A summer annual native weed that can grow up to 3 feet tall. Leaves are opposite on the bottom of the plant and then alternate above. There is some evidence that common ragweed grows especially well on roadsides and waste places because it can tolerate heavy metal enrichment of zinc, lead, and copper (Bae et al. 2015).

Summer annual grass that grows to a height of 2 feet with several seed stems branching out at the end of the stem. Roots can emerge from the nodes. Smooth crabgrass (hence the name) has a smooth stem with some small hairs in the collar region.

Species like Dog-Strangling Vine (Vincetoxicum rossicum and Vincetoxicum nigrum), Garlic mustard (Alliaria petiolata), Buckthorn (Rhamnus cathartica), and Japanese Knotweed (Reynoutria japonica) threaten biodiversity and have adverse effects on the environment. Species like European Water Chestnut (Trapa natans), Water Soldier (Stratiotes aloides) and Common Reed (Phragmites australis) have adverse effects on recreational activities like swimming, boating and fishing and on reproductive strategies of fish, turtles and birds. Species like Giant Hogweed (Heracleum mantegazzianum), Poison hemlock (Conium maculatum) and Poison ivy (Toxicodendron radicans) can be detrimental to human health with exposure causing allergic reactions and dermatitis.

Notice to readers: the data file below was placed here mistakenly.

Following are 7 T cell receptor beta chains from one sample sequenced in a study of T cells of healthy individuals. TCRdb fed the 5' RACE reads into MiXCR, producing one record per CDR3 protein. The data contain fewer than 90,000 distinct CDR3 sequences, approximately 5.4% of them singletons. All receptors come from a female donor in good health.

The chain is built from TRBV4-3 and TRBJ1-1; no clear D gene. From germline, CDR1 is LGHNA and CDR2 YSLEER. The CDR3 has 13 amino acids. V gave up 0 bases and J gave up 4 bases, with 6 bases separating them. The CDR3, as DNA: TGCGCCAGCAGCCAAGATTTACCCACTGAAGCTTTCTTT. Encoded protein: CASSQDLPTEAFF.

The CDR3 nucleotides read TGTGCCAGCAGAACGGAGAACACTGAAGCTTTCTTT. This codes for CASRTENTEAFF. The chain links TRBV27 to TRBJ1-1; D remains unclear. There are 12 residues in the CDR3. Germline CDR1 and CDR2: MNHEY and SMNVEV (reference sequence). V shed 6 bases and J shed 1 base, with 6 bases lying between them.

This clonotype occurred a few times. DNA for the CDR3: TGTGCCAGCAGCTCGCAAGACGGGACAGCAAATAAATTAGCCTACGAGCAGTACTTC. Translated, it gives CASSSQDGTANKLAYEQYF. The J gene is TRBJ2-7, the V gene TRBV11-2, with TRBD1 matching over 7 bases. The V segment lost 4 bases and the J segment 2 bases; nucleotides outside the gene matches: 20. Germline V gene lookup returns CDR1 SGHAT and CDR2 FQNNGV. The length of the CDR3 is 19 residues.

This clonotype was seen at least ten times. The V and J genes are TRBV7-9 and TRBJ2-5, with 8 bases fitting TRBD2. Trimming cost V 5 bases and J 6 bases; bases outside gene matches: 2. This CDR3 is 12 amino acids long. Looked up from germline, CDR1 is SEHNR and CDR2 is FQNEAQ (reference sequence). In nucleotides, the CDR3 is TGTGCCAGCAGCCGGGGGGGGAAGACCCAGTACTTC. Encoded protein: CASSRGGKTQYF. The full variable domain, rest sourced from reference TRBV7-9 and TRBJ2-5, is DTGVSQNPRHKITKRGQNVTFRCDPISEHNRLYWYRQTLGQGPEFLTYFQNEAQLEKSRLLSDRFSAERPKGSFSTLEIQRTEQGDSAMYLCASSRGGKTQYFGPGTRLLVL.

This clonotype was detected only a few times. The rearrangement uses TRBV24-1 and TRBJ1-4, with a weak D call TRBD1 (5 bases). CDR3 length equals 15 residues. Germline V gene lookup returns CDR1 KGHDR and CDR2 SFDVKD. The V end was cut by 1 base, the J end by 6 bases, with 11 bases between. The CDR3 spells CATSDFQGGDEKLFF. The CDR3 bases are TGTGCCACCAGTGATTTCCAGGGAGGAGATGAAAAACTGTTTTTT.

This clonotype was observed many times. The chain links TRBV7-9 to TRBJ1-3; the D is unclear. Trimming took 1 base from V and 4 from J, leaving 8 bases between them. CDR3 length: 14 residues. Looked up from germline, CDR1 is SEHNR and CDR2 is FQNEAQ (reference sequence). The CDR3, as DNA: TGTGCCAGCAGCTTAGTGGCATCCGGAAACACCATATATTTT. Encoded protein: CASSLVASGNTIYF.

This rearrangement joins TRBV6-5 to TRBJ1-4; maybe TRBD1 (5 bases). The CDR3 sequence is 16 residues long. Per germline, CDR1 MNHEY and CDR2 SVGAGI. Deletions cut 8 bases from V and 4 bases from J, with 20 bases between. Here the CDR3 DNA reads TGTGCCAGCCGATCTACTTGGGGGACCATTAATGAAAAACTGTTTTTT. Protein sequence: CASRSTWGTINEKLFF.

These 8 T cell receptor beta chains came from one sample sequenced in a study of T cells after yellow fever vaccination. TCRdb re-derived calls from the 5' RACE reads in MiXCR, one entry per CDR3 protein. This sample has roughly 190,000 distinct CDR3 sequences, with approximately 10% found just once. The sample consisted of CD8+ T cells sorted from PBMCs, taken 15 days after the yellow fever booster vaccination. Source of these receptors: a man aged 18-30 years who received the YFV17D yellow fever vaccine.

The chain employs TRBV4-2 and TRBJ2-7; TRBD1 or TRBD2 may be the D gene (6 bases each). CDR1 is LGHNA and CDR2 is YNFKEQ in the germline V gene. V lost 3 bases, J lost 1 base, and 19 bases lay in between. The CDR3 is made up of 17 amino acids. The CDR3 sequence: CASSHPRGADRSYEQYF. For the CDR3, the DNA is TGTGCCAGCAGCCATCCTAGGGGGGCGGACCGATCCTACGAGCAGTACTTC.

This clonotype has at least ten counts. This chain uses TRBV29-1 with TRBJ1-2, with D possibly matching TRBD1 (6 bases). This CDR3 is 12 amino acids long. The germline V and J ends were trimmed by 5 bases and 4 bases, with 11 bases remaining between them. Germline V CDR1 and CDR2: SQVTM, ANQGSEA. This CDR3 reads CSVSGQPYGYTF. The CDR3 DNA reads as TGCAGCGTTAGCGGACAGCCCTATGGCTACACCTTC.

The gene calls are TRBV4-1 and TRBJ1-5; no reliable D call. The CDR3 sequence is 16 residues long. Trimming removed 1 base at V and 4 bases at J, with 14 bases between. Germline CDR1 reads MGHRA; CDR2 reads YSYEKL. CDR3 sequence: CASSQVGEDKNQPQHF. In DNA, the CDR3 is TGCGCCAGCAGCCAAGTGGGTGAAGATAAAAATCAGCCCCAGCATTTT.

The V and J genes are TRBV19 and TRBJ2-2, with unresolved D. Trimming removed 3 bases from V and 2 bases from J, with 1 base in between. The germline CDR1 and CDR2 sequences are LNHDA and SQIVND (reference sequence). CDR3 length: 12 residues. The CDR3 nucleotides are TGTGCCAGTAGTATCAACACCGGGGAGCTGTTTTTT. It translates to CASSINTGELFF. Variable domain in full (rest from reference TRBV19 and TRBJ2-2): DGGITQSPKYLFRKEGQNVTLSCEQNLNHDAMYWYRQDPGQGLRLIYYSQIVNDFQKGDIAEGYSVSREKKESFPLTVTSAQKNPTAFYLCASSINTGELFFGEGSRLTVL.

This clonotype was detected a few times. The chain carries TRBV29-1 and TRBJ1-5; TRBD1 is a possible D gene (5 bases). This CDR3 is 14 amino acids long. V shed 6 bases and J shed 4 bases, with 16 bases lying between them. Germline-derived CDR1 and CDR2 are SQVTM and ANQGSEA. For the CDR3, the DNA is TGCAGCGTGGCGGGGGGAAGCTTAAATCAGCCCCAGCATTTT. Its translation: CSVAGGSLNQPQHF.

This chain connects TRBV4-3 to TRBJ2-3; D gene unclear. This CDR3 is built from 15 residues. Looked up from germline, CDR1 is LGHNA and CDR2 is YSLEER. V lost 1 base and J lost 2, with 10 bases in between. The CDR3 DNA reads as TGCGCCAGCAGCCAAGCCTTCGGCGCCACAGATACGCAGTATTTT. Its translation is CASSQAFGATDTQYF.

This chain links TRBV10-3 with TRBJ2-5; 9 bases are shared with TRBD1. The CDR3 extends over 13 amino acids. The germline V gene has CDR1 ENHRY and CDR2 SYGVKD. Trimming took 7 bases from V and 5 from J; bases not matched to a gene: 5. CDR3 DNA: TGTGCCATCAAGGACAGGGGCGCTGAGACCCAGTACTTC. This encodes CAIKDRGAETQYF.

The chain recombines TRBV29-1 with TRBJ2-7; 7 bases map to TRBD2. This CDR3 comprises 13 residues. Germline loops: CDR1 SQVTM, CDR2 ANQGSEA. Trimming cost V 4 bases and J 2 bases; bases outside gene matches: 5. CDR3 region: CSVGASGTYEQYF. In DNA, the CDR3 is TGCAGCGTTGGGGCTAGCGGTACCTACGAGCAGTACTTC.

Do weeds harm the garden?

What weed-killing options can you recommend?

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JP: No, all weeds come from the kingdom of plants and all weeds will produce flowers (or equivalent reproductive organs). They're definitely the underappreciated relatives of some of our most beloved garden plants. For example, what may be considered a weed in British Columbia might be considered a garden gem in Ontario. On a larger scale, a beautiful culinary herb that is desirable in Europe and brought to North America for its desirable characteristics can become a menace — even invasive. Such was the case with Garlic Mustard (Alliaria petiolata) which is now a common unwelcome resident in many Ontario gardens.

What makes a weed, a weed?

JP: There are some commonalities which weeds possess in order to gain advantage over desirable ornamental plants. First, they reproduce in a variety of ways. They can spread sexually by seed as well as asexually via rhizomes — a stem that runs underground and shoots out roots like tentacles. Second, some weeds outcompete other species by leafing out earlier and blocking the sun to slower growers. Also, they often hold green leaves later in the fall as well, giving them more time for photosynthesis which ultimately provides them more time and energy to grow, create more seeds and reproduce. By thriving in a multitude of conditions, rapidly establishing and spreading, and by populating areas during droughts, floods and other extreme conditions, weeds have cornered the market on survival.

JP: Weeds can be detrimental in the garden in a number of ways. Some are aggressive and choke out expensive garden plants. Some are allelopathic which means they produce biochemical(s) that influence the germination of seeds and hamper the growth, survival and reproduction of other plant species, which gives them the advantage over more desirable plants. Others, such as Giant Hogweed (Heracleum mantegazzianum), an invasive species which can grow over 12 feet tall, are extremely dangerous in that they cause burns, blisters and even scarring on the skin when touched. And some, such as Water hemlock, Cicuta species are toxic and deadly when ingested.